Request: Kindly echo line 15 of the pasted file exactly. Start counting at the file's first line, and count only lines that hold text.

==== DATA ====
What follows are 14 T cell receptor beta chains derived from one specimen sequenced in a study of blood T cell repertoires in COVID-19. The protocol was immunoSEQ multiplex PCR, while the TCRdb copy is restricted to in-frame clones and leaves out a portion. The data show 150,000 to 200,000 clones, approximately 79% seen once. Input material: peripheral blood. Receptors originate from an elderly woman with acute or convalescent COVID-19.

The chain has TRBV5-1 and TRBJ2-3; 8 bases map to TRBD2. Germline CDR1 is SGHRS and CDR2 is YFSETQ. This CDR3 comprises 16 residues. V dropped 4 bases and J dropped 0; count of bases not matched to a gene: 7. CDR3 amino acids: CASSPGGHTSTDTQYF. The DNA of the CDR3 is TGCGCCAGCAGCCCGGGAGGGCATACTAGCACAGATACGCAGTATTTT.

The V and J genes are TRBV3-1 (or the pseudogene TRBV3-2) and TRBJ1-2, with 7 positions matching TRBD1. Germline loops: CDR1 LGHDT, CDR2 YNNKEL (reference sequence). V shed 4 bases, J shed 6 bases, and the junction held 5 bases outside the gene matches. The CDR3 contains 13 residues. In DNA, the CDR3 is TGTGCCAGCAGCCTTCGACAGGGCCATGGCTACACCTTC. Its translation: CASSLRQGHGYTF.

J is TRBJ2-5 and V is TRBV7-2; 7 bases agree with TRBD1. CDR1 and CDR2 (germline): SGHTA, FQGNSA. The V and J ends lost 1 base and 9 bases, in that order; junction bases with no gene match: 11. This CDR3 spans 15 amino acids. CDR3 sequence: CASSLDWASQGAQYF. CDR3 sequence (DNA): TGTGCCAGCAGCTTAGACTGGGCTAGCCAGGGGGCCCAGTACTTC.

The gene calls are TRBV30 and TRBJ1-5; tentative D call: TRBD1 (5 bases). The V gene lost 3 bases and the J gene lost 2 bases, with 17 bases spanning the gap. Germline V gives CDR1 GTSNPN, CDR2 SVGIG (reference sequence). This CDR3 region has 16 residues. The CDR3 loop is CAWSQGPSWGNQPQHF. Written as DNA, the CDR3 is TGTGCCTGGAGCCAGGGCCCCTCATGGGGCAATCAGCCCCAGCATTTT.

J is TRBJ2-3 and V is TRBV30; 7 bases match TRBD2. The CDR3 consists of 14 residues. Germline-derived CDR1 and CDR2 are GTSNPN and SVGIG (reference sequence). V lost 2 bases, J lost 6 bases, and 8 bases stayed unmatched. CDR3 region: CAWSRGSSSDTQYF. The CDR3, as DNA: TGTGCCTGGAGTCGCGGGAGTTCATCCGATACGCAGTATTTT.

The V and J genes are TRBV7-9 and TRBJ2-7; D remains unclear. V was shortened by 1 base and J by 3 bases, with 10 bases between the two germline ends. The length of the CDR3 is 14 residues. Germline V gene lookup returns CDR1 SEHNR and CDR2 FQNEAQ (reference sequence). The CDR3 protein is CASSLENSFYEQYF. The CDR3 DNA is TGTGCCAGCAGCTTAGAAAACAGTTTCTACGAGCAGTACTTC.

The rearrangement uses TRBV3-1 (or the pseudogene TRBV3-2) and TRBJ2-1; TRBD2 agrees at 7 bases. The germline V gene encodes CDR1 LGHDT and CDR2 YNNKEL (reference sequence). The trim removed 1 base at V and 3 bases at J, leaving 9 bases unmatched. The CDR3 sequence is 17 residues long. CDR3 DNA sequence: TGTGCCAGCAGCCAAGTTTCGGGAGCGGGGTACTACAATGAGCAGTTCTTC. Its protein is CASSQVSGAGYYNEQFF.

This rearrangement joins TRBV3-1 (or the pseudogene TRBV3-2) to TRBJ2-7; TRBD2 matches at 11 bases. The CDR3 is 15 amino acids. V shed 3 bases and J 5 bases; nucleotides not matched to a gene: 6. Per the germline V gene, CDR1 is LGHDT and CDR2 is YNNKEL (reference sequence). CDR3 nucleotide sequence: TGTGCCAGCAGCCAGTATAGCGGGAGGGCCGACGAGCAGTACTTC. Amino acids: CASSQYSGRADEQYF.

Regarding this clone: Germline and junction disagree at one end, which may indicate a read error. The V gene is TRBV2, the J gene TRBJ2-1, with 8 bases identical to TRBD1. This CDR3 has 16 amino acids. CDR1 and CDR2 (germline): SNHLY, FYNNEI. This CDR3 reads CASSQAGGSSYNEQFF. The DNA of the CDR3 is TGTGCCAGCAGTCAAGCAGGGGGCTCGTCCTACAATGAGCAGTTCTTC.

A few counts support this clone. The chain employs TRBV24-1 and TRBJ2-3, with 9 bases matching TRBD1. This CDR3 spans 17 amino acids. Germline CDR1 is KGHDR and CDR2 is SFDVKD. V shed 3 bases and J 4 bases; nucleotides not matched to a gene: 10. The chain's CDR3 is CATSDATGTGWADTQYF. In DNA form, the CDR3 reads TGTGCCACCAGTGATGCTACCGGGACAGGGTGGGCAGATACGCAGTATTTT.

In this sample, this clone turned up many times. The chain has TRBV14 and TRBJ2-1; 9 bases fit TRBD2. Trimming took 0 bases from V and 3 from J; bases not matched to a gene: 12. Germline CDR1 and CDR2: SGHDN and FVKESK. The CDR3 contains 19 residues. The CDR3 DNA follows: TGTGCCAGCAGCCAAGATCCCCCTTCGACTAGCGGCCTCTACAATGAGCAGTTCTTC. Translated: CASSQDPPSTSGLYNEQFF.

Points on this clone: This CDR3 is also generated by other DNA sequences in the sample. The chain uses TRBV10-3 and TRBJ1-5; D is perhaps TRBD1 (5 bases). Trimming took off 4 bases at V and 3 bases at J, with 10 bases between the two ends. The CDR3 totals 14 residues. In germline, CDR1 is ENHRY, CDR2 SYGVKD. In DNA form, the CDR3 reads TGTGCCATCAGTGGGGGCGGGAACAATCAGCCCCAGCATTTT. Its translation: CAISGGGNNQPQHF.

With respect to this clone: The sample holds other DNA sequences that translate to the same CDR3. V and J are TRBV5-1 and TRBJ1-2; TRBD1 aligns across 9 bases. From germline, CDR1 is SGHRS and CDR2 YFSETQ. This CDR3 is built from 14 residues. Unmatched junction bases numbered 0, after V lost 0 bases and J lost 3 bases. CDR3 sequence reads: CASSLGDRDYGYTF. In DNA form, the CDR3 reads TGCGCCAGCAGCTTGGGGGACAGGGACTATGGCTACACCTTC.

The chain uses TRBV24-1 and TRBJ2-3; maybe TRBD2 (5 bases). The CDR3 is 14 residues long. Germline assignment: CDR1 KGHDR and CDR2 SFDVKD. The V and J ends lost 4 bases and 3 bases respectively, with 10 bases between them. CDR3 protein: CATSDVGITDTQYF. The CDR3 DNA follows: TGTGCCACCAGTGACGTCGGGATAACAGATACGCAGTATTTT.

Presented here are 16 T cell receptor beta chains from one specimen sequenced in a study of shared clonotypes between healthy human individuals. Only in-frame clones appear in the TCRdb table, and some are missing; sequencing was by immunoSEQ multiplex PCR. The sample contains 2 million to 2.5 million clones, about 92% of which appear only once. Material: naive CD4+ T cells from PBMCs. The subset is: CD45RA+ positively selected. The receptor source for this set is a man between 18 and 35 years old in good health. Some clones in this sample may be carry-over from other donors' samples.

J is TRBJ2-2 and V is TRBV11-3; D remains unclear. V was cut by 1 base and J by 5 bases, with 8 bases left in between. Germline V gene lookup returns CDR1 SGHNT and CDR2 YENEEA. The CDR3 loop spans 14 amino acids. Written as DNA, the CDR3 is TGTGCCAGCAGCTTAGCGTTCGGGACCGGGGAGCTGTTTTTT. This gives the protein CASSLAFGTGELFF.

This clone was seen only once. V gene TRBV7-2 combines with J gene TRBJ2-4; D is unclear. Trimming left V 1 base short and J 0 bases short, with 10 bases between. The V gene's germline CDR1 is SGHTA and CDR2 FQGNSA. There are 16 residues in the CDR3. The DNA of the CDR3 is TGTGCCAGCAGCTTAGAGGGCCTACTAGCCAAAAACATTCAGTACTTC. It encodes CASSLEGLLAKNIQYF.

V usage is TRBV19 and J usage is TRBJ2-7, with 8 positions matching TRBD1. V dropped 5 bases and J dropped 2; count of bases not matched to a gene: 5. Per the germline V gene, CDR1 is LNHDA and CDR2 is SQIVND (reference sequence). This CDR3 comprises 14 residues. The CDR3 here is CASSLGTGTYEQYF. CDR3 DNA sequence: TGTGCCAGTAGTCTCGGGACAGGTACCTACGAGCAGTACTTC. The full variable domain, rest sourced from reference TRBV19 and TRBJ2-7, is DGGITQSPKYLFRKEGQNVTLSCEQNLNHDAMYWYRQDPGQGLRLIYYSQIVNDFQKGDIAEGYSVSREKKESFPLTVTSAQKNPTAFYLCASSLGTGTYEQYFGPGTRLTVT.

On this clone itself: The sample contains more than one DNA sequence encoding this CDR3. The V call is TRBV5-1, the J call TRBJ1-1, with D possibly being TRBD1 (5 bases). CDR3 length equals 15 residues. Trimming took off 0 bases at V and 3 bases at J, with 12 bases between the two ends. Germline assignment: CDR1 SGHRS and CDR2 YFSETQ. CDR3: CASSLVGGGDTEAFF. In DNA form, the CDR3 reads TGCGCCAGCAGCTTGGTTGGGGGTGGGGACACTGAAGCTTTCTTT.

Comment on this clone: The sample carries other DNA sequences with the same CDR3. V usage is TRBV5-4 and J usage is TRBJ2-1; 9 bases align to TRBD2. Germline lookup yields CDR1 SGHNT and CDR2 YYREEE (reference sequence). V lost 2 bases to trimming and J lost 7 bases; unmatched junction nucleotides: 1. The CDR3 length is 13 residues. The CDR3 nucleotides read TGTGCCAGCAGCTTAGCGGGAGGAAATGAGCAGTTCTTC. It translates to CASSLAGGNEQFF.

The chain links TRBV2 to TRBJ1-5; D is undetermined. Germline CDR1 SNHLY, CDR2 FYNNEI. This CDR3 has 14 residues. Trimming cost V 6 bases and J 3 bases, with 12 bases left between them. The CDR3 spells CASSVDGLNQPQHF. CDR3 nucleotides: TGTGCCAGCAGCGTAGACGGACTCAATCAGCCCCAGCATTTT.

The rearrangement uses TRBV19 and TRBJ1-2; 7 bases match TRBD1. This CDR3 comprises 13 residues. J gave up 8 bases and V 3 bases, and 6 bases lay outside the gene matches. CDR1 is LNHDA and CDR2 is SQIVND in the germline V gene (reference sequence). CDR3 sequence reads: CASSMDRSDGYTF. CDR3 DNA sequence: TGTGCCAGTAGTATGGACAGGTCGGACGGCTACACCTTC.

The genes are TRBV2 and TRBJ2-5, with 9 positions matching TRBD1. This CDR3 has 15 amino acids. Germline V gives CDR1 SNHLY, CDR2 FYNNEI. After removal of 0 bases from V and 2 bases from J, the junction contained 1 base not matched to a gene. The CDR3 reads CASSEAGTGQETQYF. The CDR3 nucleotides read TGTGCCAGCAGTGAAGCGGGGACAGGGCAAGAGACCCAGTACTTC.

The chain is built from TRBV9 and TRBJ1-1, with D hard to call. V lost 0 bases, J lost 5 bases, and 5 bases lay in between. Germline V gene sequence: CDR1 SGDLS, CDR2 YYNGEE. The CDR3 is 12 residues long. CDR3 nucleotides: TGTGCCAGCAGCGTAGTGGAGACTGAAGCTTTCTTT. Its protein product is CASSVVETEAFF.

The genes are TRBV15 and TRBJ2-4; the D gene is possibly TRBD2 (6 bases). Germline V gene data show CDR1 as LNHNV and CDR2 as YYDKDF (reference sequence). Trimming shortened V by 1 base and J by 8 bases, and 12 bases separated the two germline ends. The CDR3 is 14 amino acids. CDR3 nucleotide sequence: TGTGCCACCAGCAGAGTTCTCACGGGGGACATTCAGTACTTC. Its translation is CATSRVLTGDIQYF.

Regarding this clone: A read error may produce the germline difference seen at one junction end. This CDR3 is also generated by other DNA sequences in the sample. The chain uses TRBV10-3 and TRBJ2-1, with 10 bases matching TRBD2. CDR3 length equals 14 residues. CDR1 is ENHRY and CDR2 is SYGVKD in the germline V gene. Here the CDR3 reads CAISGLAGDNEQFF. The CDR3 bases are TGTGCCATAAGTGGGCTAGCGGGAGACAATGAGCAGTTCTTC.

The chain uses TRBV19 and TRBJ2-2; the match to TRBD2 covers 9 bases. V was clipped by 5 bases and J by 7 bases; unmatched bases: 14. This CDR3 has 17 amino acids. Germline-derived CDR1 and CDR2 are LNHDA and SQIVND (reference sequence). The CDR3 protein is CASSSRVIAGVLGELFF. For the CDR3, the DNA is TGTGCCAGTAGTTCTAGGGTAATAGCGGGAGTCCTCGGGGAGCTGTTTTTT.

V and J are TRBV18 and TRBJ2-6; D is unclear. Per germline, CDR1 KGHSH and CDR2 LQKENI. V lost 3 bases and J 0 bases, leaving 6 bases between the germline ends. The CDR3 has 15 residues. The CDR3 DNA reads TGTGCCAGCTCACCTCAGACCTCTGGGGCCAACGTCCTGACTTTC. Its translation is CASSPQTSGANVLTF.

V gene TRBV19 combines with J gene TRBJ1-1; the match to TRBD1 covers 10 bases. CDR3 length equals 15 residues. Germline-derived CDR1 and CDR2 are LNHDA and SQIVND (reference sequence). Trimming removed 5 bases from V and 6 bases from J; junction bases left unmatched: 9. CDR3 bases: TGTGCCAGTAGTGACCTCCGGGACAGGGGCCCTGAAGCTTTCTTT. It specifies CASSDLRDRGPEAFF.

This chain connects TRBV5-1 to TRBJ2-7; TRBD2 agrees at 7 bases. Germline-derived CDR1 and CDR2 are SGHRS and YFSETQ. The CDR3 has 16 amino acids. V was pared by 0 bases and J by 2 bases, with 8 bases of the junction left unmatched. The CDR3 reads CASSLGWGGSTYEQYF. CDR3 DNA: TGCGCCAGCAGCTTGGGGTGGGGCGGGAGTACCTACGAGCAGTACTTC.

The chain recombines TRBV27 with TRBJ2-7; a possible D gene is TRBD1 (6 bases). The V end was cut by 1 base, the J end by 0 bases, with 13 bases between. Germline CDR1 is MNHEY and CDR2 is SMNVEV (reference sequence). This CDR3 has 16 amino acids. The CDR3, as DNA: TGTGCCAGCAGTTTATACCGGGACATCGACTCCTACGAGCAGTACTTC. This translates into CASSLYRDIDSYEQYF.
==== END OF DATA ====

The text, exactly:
The chain uses TRBV24-1 and TRBJ2-3; maybe TRBD2 (5 bases). The CDR3 is 14 residues long. Germline assignment: CDR1 KGHDR and CDR2 SFDVKD. The V and J ends lost 4 bases and 3 bases respectively, with 10 bases between them. CDR3 protein: CATSDVGITDTQYF. The CDR3 DNA follows: TGTGCCACCAGTGACGTCGGGATAACAGATACGCAGTATTTT.